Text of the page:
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Biden's supreme challenge: no gaffes

By Jimmy Orr / October 2, 2008

Jake Turcotte


Just like a football game (we confess, we overuse sporting analogies), the tailgating has begun in St. Louis in preparation for tonight's historic vice presidential debate.

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Historic for a number of reasons. But when you think of past debates, it's mostly the one-liners or gaffes that you remember. Policy is important. But history remembers the sound bites.

Like in 1976. President Ford announced that there was "no Soviet domination of Eastern Europe." This led Ford staffer Stuart Spencer to recollect:

"[I] was sitting next to [National Security Adviser] Brent Scowcroft in the holding room watching this. I heard [Ford] say it, and I didn't think anything about it. Brent, in his style, punched me and said, 'You've got a problem.' I said, 'What's the problem?' He said, 'What Jerry just said about Poland. He means "emotionally." . . . There are x-number of divisions in Poland.' . . . I said, 'How many is that?' He said, 'Some 240,000.' I go, 'Oh God, these are Russians, 240,000 Russians, and they don't have control of Poland?' I go out. By this time, [White House Chief of Staff Dick] Cheney and I were spastic."

Who says Dick Cheney doesn't show emotion?


Fast forward to the legendary "You're no Jack Kennedy" of 1988. Or Al Gore's "lockbox" or 2000. Or Ronald Reagan's response to a question about whether he was too old to serve.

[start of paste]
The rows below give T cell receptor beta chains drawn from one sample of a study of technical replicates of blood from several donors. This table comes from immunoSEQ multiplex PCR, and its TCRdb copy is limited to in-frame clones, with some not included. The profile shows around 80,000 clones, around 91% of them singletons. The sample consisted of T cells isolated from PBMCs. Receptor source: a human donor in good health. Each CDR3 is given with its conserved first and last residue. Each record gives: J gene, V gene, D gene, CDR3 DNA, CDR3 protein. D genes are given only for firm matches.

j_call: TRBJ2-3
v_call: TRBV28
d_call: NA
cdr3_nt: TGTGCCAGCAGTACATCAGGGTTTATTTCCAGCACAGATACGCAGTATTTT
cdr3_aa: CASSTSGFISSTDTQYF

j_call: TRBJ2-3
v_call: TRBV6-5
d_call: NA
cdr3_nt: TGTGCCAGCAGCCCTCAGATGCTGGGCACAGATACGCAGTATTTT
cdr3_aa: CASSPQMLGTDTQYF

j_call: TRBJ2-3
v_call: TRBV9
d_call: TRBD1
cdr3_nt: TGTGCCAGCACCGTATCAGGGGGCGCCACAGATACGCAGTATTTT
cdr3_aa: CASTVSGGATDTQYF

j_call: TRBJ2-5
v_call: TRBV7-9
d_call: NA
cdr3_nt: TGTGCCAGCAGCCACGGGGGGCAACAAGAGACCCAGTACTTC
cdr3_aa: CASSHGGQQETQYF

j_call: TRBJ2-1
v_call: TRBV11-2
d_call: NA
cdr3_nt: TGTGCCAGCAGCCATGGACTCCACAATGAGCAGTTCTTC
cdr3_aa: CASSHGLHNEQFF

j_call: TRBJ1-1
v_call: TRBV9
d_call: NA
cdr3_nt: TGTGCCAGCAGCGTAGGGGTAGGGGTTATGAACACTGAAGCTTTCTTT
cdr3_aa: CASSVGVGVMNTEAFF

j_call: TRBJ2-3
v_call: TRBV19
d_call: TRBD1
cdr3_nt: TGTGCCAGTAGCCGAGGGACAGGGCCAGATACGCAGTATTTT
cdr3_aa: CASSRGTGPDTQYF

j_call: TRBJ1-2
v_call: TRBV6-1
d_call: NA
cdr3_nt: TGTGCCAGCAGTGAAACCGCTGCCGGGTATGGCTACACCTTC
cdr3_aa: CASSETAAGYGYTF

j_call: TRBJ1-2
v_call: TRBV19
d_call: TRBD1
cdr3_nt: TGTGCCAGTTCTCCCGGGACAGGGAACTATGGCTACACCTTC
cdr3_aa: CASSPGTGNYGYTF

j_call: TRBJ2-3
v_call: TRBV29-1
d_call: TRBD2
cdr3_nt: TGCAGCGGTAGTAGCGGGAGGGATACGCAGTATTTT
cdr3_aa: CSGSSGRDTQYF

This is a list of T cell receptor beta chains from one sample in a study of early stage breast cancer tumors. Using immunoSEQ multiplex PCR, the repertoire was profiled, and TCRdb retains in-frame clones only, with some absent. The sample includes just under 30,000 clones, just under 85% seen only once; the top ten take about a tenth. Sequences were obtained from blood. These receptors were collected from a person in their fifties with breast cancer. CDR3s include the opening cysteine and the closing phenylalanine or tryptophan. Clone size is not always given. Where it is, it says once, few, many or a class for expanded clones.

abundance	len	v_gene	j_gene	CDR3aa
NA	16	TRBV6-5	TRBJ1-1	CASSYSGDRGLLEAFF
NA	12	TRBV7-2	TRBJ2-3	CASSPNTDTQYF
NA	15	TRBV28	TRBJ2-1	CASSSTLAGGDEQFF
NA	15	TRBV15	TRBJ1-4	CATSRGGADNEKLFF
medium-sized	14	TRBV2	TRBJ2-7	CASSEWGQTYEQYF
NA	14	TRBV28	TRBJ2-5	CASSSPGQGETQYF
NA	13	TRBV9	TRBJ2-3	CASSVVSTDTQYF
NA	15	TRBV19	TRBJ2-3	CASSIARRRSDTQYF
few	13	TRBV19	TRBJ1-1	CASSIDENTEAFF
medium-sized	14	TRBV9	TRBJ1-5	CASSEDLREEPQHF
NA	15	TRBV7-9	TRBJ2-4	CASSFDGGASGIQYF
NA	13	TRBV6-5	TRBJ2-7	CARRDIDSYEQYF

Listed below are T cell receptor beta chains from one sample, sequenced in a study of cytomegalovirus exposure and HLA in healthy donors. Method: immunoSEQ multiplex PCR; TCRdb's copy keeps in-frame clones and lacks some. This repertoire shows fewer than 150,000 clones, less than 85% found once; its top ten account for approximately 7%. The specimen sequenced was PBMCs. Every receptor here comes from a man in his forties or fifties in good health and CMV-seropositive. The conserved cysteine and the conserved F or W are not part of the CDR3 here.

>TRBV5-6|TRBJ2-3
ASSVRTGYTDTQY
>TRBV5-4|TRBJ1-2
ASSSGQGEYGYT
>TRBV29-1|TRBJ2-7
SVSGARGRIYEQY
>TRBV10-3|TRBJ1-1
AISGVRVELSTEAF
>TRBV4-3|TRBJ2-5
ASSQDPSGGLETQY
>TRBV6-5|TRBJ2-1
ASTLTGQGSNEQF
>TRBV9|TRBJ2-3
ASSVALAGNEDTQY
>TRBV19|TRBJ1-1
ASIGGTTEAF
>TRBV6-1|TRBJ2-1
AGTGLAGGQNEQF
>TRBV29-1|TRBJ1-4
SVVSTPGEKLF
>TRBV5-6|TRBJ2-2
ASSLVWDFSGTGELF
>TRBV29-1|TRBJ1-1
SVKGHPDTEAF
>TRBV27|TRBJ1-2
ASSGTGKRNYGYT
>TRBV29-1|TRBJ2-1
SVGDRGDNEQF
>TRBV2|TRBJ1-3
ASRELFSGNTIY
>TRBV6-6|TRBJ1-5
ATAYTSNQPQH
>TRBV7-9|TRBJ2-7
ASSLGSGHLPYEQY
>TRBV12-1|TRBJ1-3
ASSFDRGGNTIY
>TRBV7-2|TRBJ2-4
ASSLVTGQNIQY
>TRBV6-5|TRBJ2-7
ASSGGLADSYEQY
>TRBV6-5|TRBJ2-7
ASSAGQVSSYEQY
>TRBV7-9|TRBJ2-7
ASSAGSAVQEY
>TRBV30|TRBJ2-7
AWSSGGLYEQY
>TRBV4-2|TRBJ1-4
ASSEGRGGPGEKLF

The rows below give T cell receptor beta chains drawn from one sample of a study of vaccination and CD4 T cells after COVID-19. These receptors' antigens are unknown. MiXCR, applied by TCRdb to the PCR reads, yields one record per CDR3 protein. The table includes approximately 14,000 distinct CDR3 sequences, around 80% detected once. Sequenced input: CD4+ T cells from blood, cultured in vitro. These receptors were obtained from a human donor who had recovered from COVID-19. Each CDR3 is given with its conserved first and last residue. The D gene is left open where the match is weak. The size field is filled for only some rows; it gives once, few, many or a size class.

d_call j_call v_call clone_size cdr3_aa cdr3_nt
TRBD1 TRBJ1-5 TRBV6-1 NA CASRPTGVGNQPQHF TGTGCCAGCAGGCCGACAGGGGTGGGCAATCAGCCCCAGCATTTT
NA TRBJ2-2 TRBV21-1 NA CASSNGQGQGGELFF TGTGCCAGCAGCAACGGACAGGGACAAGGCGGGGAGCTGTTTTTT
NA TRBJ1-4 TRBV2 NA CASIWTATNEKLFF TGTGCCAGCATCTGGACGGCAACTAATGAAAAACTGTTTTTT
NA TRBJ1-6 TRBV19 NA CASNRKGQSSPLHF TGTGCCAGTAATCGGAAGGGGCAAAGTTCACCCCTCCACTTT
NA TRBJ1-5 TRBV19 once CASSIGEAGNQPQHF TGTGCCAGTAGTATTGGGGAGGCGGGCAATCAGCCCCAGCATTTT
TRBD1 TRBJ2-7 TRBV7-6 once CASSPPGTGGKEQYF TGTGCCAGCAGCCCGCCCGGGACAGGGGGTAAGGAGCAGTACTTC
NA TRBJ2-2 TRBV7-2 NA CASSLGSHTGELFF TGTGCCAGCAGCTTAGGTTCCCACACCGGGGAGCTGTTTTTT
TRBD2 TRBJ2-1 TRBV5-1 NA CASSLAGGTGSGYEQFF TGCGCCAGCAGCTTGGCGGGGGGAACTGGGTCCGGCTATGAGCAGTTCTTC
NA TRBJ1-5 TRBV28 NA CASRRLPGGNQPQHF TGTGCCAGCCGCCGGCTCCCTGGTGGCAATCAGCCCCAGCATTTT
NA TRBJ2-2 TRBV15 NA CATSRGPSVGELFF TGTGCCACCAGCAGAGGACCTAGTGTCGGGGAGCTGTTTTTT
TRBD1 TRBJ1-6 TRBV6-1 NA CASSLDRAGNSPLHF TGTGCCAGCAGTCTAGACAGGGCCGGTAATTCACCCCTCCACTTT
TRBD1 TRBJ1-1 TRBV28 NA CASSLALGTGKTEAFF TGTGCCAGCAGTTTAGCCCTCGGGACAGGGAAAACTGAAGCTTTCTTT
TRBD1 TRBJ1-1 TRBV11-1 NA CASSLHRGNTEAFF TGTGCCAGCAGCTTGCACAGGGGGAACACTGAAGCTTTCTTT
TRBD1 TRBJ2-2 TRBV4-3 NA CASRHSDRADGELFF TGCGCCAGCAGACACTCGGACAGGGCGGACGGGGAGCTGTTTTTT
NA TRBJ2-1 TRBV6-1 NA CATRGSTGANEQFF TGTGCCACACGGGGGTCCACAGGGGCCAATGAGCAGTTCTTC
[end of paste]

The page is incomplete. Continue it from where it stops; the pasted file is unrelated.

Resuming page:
"I am not going to exploit, for political purposes, my opponent's youth and inexperience," he said.

These are what people remember.

And with Joe Biden and Sarah Palin entering the ring this evening, we may have just hit the jackpot. Who is apt to flub the most? As Tim Russert would say, "It's too close to call."

Palin's media exposure

Every time Sarah Palin's done an interview in the past month, there's been a story. Rarely has it been flattering. This has been a major distraction for the McCain campaign. After all, Biden routinely shoots himself and everyone around him.

Stand up Chuck!

Some are innocent gaffes. Like when he asked Missouri State Sen. Chuck Graham to stand up at a campaign rally. A second later he realized that Graham uses a wheelchair.

"Oh, God love ya'," he said punching himself in the head. "What am I talking about. I'll tell you what, you're making everybody else stand up though, pal. I'll tell you what..... stand up for Chuck!"

Others are more odd, like his harrowing helicopter ride when he was forced down in Afghanistan. He always leaves out the fact that it was snow that forced him down, not a military attack.

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